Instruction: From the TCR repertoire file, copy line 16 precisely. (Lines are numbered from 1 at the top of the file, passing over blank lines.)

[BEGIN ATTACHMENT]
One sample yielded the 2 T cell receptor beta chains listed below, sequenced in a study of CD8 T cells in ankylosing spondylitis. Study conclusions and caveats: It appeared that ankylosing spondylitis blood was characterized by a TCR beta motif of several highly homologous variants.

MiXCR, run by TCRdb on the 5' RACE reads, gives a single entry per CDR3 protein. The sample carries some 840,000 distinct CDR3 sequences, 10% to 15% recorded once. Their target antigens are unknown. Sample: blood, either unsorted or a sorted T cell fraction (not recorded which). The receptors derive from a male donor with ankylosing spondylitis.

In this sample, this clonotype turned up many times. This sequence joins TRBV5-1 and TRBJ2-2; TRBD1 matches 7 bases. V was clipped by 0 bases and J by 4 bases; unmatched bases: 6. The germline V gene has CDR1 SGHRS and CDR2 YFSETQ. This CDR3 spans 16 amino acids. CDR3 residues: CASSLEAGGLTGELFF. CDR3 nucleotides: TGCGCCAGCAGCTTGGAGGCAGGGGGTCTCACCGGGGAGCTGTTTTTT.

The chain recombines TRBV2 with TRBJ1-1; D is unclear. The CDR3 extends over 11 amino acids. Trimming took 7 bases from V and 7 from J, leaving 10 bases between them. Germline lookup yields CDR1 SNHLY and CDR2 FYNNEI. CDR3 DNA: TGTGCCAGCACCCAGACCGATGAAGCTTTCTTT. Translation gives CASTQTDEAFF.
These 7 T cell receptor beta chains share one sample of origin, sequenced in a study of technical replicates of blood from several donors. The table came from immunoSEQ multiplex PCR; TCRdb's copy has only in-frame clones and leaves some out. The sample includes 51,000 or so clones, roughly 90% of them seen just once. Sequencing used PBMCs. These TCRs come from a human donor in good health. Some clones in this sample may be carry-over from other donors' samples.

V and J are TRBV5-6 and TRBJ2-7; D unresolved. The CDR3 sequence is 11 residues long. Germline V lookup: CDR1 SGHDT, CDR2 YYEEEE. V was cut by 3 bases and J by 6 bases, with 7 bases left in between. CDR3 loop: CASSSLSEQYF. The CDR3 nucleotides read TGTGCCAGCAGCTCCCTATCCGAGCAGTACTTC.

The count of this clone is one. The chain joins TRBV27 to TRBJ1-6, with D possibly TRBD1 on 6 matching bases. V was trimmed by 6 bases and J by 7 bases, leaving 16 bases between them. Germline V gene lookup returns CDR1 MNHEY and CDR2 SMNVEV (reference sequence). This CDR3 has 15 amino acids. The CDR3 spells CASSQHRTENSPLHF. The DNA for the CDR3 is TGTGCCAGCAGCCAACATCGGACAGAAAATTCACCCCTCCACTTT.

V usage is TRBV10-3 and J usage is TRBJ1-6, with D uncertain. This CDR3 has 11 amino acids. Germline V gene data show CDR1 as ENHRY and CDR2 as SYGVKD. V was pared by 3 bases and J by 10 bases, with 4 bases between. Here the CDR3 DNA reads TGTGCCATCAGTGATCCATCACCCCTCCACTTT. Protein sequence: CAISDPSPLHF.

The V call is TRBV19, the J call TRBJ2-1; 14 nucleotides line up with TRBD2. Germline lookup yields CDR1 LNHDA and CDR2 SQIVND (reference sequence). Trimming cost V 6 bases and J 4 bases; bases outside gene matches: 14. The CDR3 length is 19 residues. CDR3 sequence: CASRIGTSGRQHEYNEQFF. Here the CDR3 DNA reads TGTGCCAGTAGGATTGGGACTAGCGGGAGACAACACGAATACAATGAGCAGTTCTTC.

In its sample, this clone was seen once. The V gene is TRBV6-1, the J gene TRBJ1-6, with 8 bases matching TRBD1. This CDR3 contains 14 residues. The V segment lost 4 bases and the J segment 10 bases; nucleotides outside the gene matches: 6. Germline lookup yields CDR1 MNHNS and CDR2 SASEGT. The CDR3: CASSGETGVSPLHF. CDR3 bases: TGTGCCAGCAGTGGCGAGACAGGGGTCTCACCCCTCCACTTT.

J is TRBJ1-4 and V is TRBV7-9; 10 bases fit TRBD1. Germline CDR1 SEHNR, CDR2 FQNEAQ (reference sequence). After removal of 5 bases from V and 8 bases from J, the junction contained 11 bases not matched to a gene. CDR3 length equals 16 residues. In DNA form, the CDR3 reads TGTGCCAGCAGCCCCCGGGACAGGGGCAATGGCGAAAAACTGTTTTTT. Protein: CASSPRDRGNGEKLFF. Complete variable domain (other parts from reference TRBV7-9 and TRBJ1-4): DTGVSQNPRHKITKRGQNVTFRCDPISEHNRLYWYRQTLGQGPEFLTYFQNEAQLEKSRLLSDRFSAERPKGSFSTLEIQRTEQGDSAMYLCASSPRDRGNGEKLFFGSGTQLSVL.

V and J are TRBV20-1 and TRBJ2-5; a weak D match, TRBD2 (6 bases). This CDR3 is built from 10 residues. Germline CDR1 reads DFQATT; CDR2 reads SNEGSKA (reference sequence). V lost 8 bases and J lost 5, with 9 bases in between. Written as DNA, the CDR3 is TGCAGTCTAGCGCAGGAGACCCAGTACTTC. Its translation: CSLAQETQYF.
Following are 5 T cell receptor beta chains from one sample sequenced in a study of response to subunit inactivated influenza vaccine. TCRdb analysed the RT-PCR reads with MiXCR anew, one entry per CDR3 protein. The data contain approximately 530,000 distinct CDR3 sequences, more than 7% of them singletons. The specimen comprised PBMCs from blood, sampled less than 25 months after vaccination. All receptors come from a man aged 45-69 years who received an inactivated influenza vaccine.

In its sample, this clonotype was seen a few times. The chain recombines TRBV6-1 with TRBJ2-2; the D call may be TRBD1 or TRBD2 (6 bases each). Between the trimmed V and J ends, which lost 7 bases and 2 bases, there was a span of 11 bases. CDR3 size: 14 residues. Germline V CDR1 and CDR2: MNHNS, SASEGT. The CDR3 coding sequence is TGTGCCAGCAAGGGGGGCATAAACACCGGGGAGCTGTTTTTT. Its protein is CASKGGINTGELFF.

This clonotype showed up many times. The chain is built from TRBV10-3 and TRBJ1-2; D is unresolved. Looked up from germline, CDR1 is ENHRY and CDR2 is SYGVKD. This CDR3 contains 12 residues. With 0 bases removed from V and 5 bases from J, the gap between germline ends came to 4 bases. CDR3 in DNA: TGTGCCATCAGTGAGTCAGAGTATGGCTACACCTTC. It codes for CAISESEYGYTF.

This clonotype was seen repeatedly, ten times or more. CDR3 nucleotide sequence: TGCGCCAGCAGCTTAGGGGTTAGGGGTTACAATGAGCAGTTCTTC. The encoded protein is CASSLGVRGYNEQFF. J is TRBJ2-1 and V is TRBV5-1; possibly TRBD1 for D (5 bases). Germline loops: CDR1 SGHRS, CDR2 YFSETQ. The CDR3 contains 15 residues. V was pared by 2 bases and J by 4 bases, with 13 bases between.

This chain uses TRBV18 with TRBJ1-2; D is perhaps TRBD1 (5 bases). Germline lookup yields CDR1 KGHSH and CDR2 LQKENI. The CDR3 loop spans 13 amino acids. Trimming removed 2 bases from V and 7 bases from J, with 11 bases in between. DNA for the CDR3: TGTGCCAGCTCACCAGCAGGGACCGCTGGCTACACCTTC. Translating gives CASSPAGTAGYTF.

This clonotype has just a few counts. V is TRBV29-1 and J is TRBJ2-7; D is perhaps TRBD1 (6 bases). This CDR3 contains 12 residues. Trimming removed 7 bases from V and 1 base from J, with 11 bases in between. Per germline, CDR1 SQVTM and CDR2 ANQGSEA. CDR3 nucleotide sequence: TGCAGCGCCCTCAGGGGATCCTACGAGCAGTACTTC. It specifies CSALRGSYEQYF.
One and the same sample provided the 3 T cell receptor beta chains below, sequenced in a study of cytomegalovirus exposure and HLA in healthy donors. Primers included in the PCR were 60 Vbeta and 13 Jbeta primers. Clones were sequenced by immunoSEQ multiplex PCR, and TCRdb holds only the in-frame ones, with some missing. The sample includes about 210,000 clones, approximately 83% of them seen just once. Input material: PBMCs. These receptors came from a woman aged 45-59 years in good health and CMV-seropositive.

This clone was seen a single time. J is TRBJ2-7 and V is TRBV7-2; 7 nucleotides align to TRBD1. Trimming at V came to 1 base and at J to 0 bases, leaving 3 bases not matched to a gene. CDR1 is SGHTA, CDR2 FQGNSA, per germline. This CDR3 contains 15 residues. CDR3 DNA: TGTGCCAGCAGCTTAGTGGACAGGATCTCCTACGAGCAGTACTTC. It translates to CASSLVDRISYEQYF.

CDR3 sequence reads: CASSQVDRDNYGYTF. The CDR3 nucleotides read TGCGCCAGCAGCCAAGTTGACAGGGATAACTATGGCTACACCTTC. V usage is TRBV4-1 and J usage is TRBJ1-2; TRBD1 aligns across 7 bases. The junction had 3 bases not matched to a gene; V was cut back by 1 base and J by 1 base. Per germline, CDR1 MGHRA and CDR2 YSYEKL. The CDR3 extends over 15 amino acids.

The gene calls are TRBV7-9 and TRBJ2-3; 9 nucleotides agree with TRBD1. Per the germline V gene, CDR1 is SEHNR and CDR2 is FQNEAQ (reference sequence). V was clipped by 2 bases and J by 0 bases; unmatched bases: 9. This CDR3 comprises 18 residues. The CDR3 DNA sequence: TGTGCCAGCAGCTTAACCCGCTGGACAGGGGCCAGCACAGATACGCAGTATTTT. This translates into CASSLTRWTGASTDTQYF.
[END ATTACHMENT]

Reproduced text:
This clonotype was seen repeatedly, ten times or more. CDR3 nucleotide sequence: TGCGCCAGCAGCTTAGGGGTTAGGGGTTACAATGAGCAGTTCTTC. The encoded protein is CASSLGVRGYNEQFF. J is TRBJ2-1 and V is TRBV5-1; possibly TRBD1 for D (5 bases). Germline loops: CDR1 SGHRS, CDR2 YFSETQ. The CDR3 contains 15 residues. V was pared by 2 bases and J by 4 bases, with 13 bases between.